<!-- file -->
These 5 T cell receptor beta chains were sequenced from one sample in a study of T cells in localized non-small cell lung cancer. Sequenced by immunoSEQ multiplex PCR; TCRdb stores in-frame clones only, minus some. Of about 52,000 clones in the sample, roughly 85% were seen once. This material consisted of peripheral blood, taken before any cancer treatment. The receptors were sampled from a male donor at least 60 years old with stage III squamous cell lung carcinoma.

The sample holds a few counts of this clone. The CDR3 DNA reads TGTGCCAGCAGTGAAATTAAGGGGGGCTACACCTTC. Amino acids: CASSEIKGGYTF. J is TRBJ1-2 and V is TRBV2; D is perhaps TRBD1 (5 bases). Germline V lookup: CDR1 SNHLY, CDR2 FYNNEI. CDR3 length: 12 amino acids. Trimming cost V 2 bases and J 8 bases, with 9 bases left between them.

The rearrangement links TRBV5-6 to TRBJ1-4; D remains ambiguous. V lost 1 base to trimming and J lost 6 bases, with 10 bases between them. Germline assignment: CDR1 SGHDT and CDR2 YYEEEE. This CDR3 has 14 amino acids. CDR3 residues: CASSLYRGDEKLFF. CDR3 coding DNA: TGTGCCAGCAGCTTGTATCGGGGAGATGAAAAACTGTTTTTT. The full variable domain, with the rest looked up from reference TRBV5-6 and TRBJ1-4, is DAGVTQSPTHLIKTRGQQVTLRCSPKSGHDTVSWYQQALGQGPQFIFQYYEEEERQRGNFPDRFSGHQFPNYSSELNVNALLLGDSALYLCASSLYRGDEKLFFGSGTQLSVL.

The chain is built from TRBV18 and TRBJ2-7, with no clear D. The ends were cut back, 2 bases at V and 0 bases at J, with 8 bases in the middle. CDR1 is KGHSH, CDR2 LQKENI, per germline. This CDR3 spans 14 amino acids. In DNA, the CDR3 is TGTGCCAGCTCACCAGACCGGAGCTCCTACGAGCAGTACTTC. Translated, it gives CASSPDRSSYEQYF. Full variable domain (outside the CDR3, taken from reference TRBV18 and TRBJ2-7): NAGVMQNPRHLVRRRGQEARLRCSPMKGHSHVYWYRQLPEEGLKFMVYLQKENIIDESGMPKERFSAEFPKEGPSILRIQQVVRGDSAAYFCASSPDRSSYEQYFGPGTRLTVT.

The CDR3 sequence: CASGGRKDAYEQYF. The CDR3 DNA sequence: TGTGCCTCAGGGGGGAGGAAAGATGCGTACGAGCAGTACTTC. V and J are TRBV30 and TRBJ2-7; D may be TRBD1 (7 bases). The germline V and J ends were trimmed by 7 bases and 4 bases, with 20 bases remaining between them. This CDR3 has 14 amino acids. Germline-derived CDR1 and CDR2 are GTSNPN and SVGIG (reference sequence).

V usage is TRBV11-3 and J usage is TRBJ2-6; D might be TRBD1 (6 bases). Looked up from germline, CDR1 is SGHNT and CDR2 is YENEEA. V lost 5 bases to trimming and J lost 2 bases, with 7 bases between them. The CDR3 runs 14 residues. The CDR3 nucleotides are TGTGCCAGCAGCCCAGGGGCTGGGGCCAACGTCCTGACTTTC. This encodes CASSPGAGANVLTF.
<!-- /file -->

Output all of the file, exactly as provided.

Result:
These 5 T cell receptor beta chains were sequenced from one sample in a study of T cells in localized non-small cell lung cancer. Sequenced by immunoSEQ multiplex PCR; TCRdb stores in-frame clones only, minus some. Of about 52,000 clones in the sample, roughly 85% were seen once. This material consisted of peripheral blood, taken before any cancer treatment. The receptors were sampled from a male donor at least 60 years old with stage III squamous cell lung carcinoma.

The sample holds a few counts of this clone. The CDR3 DNA reads TGTGCCAGCAGTGAAATTAAGGGGGGCTACACCTTC. Amino acids: CASSEIKGGYTF. J is TRBJ1-2 and V is TRBV2; D is perhaps TRBD1 (5 bases). Germline V lookup: CDR1 SNHLY, CDR2 FYNNEI. CDR3 length: 12 amino acids. Trimming cost V 2 bases and J 8 bases, with 9 bases left between them.

The rearrangement links TRBV5-6 to TRBJ1-4; D remains ambiguous. V lost 1 base to trimming and J lost 6 bases, with 10 bases between them. Germline assignment: CDR1 SGHDT and CDR2 YYEEEE. This CDR3 has 14 amino acids. CDR3 residues: CASSLYRGDEKLFF. CDR3 coding DNA: TGTGCCAGCAGCTTGTATCGGGGAGATGAAAAACTGTTTTTT. The full variable domain, with the rest looked up from reference TRBV5-6 and TRBJ1-4, is DAGVTQSPTHLIKTRGQQVTLRCSPKSGHDTVSWYQQALGQGPQFIFQYYEEEERQRGNFPDRFSGHQFPNYSSELNVNALLLGDSALYLCASSLYRGDEKLFFGSGTQLSVL.

The chain is built from TRBV18 and TRBJ2-7, with no clear D. The ends were cut back, 2 bases at V and 0 bases at J, with 8 bases in the middle. CDR1 is KGHSH, CDR2 LQKENI, per germline. This CDR3 spans 14 amino acids. In DNA, the CDR3 is TGTGCCAGCTCACCAGACCGGAGCTCCTACGAGCAGTACTTC. Translated, it gives CASSPDRSSYEQYF. Full variable domain (outside the CDR3, taken from reference TRBV18 and TRBJ2-7): NAGVMQNPRHLVRRRGQEARLRCSPMKGHSHVYWYRQLPEEGLKFMVYLQKENIIDESGMPKERFSAEFPKEGPSILRIQQVVRGDSAAYFCASSPDRSSYEQYFGPGTRLTVT.

The CDR3 sequence: CASGGRKDAYEQYF. The CDR3 DNA sequence: TGTGCCTCAGGGGGGAGGAAAGATGCGTACGAGCAGTACTTC. V and J are TRBV30 and TRBJ2-7; D may be TRBD1 (7 bases). The germline V and J ends were trimmed by 7 bases and 4 bases, with 20 bases remaining between them. This CDR3 has 14 amino acids. Germline-derived CDR1 and CDR2 are GTSNPN and SVGIG (reference sequence).

V usage is TRBV11-3 and J usage is TRBJ2-6; D might be TRBD1 (6 bases). Looked up from germline, CDR1 is SGHNT and CDR2 is YENEEA. V lost 5 bases to trimming and J lost 2 bases, with 7 bases between them. The CDR3 runs 14 residues. The CDR3 nucleotides are TGTGCCAGCAGCCCAGGGGCTGGGGCCAACGTCCTGACTTTC. This encodes CASSPGAGANVLTF.